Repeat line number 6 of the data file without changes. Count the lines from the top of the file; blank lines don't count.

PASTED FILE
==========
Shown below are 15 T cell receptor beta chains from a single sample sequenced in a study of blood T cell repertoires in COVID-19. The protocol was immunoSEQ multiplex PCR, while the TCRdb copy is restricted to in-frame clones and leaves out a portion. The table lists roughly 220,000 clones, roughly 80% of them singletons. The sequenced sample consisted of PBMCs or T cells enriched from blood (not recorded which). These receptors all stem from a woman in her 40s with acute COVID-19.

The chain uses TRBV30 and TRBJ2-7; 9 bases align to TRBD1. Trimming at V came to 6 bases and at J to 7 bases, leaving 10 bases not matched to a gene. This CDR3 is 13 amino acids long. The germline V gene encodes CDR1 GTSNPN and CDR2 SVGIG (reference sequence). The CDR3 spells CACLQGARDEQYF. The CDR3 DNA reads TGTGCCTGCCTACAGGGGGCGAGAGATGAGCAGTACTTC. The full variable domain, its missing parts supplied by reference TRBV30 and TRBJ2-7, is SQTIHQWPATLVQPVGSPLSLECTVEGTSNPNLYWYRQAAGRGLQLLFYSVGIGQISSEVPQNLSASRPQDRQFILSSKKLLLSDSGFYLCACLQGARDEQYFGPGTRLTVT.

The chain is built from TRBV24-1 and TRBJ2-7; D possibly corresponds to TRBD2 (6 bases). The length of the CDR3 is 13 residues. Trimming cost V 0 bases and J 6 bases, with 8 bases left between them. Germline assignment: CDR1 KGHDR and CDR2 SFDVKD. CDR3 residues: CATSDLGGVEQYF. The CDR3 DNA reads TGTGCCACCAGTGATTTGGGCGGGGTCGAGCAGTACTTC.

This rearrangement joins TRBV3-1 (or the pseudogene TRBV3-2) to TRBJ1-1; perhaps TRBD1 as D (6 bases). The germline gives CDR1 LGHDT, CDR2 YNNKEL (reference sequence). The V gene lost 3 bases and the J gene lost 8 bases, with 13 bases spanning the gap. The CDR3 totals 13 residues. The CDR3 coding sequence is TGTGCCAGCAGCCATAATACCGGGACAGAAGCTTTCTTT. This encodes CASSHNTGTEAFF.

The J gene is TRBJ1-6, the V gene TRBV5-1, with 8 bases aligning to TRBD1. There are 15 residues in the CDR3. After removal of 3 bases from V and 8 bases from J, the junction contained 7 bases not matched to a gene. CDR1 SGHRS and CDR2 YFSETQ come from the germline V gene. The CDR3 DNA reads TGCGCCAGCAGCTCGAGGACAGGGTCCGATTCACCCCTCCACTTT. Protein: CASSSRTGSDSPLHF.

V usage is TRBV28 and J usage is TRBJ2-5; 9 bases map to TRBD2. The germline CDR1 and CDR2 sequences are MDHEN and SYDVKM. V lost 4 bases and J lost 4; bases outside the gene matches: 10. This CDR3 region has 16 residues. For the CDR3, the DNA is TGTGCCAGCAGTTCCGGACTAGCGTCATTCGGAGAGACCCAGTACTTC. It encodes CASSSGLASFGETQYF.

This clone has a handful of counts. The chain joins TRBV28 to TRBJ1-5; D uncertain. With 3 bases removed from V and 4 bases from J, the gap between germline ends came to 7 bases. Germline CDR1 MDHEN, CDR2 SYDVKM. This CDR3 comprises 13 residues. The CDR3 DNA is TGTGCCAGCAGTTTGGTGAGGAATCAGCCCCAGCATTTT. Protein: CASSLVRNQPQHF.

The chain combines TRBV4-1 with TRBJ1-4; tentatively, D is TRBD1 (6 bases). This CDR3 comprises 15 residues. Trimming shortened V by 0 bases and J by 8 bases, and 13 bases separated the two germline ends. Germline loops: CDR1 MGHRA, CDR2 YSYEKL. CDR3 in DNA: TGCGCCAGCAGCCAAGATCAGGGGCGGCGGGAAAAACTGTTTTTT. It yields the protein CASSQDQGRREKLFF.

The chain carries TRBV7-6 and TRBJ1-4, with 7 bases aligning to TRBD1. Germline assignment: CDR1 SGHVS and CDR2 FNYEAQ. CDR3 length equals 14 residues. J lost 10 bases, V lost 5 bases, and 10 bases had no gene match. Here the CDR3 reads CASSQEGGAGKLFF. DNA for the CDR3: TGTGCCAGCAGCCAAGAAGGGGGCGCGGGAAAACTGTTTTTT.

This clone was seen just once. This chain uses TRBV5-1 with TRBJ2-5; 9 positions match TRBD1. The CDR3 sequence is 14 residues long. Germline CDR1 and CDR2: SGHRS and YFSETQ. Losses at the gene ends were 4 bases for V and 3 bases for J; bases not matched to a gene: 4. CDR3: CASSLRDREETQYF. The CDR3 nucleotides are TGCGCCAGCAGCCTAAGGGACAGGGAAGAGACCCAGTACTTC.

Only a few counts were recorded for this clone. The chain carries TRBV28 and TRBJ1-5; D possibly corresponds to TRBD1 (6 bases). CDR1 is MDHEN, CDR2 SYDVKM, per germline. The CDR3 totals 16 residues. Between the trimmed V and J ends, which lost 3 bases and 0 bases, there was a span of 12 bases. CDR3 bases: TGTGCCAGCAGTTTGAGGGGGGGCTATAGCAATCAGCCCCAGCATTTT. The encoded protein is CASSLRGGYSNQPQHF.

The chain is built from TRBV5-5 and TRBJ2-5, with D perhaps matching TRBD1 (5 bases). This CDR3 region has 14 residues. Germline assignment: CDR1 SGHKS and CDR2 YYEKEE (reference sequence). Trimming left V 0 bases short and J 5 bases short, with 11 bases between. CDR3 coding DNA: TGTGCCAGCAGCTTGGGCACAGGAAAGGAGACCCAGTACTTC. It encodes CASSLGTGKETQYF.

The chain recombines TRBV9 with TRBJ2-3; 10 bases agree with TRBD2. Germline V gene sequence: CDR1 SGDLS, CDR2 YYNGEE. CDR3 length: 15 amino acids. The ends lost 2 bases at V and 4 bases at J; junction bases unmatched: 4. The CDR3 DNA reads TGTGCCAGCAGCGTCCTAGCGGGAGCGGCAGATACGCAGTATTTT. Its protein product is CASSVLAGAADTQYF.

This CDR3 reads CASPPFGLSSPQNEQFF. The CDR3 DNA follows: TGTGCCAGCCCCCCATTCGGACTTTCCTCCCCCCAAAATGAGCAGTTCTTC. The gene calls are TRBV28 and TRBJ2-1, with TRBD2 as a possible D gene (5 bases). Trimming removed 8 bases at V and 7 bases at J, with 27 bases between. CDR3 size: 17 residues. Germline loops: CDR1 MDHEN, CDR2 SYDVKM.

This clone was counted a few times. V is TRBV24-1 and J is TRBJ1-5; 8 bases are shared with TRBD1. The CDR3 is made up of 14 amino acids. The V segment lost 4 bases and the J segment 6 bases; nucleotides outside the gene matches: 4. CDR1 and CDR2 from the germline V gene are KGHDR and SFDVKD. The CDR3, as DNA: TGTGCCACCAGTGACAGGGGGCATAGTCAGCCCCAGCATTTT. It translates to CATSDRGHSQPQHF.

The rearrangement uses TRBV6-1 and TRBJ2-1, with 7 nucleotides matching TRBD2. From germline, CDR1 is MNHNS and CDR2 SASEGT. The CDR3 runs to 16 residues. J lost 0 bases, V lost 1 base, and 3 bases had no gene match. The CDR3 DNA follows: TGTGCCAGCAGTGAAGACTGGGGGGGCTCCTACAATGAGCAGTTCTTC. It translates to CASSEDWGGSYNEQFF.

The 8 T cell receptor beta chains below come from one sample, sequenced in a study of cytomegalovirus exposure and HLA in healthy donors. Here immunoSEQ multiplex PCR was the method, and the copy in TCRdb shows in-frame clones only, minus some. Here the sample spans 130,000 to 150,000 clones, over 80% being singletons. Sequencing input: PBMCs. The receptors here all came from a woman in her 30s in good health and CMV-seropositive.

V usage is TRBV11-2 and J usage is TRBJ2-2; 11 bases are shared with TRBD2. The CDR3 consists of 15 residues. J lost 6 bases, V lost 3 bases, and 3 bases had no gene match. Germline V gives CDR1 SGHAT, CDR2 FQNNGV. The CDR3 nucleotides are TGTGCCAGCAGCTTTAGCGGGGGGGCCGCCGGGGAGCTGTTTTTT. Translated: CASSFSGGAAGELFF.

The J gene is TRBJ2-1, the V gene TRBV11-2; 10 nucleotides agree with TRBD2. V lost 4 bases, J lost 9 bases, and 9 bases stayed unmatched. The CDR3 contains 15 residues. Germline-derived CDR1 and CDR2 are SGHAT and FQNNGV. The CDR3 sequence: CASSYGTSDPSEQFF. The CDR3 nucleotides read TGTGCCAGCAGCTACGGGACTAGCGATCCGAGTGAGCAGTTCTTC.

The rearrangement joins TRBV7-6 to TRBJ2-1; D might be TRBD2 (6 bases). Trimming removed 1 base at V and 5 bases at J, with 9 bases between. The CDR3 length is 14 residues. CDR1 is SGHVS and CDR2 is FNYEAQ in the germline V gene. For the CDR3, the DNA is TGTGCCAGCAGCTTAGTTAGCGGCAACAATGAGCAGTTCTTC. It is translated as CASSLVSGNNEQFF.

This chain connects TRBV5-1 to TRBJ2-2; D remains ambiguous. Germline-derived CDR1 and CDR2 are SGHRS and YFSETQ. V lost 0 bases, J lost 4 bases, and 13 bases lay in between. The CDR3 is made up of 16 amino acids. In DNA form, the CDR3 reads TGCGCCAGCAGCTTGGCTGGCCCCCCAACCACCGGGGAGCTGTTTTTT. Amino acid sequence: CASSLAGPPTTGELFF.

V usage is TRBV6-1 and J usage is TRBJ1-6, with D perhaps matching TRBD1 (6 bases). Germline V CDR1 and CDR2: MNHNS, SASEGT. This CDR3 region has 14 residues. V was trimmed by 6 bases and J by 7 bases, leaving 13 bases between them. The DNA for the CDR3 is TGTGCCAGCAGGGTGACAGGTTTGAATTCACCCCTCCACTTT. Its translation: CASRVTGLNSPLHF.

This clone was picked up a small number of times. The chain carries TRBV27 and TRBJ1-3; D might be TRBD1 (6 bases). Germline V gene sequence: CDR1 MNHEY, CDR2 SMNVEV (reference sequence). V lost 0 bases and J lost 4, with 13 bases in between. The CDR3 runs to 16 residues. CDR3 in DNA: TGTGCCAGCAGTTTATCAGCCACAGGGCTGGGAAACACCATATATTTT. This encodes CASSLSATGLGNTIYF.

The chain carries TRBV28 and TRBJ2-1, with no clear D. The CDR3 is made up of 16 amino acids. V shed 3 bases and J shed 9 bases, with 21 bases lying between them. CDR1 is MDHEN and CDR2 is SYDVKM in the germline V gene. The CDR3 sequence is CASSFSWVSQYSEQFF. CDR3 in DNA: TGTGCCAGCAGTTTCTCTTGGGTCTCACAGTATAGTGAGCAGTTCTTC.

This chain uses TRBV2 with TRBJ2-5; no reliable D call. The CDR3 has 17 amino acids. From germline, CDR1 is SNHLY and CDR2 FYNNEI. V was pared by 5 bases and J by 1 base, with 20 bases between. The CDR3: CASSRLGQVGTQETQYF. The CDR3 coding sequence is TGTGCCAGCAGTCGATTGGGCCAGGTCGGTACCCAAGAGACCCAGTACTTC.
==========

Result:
V usage is TRBV28 and J usage is TRBJ2-5; 9 bases map to TRBD2. The germline CDR1 and CDR2 sequences are MDHEN and SYDVKM. V lost 4 bases and J lost 4; bases outside the gene matches: 10. This CDR3 region has 16 residues. For the CDR3, the DNA is TGTGCCAGCAGTTCCGGACTAGCGTCATTCGGAGAGACCCAGTACTTC. It encodes CASSSGLASFGETQYF.